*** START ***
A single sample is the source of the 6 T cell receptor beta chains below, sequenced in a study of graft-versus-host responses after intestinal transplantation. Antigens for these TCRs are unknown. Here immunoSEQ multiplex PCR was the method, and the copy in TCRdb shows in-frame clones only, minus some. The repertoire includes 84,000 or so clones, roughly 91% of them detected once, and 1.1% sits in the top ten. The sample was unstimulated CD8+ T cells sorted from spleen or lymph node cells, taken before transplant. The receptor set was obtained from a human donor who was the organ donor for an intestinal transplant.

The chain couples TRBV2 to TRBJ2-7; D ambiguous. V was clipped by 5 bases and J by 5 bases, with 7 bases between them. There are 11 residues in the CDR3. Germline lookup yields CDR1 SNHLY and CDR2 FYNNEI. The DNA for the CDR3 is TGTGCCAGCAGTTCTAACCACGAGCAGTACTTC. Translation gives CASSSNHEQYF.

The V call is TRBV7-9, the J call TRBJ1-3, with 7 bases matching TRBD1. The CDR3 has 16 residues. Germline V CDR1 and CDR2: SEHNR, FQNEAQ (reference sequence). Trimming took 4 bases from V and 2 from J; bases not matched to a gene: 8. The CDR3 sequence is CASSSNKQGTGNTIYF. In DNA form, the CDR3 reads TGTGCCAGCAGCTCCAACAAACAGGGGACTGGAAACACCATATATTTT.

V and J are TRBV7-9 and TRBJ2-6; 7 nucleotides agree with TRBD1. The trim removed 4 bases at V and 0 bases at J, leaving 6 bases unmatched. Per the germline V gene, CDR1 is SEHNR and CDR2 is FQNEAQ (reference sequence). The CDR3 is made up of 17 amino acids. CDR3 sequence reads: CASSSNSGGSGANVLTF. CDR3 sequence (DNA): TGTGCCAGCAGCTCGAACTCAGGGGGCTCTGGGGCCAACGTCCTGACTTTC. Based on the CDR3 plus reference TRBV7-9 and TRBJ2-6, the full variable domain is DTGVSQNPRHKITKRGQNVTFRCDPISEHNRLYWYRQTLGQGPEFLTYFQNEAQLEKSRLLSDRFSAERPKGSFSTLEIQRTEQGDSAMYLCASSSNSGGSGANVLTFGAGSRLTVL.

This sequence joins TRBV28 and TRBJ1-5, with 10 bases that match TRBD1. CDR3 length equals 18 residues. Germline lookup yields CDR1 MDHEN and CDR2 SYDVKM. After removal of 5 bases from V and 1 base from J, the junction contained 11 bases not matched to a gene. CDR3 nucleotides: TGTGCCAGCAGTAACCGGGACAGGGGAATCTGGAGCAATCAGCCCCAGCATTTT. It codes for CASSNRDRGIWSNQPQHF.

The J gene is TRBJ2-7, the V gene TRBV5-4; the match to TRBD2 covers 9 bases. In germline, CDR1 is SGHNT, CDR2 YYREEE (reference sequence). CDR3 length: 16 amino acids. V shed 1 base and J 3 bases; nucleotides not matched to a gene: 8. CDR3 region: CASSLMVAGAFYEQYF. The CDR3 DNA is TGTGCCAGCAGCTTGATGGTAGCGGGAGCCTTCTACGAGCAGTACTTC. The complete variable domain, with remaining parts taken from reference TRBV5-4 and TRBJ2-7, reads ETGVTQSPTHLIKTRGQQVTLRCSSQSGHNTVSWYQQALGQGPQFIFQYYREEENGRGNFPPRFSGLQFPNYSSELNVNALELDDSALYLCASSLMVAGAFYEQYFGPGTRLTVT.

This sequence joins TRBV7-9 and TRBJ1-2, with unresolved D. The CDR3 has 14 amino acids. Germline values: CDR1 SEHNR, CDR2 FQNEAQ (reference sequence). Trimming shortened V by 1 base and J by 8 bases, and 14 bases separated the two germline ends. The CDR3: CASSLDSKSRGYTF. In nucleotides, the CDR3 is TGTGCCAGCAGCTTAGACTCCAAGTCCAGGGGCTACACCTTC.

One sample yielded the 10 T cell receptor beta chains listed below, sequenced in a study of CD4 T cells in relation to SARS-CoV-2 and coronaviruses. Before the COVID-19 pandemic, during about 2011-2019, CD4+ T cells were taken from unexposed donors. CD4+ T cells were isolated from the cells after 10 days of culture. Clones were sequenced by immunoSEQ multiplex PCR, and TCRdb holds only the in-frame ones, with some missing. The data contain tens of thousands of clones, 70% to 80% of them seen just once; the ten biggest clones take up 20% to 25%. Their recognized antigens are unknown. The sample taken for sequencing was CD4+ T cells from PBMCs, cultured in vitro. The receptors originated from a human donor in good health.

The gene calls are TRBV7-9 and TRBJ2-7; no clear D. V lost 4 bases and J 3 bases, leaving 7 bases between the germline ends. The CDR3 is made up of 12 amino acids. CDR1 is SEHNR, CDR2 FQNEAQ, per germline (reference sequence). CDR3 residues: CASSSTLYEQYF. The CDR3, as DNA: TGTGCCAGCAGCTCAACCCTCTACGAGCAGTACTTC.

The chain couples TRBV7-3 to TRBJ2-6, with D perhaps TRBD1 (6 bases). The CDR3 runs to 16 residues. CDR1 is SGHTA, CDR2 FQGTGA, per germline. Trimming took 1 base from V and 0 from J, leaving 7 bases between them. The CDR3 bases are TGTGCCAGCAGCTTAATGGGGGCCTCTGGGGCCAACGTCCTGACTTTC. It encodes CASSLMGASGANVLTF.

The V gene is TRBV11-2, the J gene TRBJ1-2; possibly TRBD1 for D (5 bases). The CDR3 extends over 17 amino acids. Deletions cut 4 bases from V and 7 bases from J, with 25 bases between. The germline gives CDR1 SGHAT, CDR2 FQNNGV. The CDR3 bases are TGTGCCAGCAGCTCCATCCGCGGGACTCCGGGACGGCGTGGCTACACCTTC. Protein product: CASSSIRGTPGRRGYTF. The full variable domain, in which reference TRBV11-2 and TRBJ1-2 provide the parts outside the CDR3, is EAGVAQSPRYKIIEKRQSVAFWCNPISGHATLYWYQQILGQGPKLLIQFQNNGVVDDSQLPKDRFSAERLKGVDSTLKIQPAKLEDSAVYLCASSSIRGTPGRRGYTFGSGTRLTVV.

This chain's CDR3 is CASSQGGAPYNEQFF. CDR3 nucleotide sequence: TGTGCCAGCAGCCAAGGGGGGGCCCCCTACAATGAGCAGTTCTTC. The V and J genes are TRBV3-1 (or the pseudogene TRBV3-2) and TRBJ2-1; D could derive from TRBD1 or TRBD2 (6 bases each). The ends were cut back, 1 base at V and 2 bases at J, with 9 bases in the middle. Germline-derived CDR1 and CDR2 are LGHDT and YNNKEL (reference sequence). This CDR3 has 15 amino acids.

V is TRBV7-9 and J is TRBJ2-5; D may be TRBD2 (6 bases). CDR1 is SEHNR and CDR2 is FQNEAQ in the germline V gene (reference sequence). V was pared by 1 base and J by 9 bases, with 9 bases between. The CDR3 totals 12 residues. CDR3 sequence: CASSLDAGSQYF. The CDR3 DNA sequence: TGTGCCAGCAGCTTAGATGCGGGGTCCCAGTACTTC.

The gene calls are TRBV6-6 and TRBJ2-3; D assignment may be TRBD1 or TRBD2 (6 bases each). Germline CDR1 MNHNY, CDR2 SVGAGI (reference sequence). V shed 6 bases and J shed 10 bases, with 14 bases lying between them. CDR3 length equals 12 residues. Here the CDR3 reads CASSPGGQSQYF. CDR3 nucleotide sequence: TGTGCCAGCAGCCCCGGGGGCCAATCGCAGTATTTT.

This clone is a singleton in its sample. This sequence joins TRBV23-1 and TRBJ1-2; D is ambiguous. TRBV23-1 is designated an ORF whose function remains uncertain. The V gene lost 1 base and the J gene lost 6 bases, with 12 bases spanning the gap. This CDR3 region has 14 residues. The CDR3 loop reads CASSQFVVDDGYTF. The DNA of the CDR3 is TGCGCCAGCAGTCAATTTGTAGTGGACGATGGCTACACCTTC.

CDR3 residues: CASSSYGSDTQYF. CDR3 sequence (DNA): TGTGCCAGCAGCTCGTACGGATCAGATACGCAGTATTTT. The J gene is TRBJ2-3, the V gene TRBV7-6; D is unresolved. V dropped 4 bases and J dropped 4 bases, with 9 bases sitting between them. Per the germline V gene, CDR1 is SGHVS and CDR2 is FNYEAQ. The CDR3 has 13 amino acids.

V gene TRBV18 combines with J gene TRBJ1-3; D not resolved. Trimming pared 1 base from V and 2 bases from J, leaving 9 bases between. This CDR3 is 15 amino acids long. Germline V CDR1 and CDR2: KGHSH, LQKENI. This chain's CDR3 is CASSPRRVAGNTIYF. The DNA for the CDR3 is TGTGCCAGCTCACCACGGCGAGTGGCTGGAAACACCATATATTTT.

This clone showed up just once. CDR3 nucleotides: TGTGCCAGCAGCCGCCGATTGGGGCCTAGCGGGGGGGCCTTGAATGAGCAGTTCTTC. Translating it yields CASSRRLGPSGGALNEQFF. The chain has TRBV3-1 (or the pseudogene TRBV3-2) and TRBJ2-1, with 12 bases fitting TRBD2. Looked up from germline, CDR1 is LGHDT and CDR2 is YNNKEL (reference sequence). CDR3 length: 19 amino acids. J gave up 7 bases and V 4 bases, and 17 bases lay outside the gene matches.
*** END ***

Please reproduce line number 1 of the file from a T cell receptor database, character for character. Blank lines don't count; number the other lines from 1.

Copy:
A single sample is the source of the 6 T cell receptor beta chains below, sequenced in a study of graft-versus-host responses after intestinal transplantation. Antigens for these TCRs are unknown. Here immunoSEQ multiplex PCR was the method, and the copy in TCRdb shows in-frame clones only, minus some. The repertoire includes 84,000 or so clones, roughly 91% of them detected once, and 1.1% sits in the top ten. The sample was unstimulated CD8+ T cells sorted from spleen or lymph node cells, taken before transplant. The receptor set was obtained from a human donor who was the organ donor for an intestinal transplant.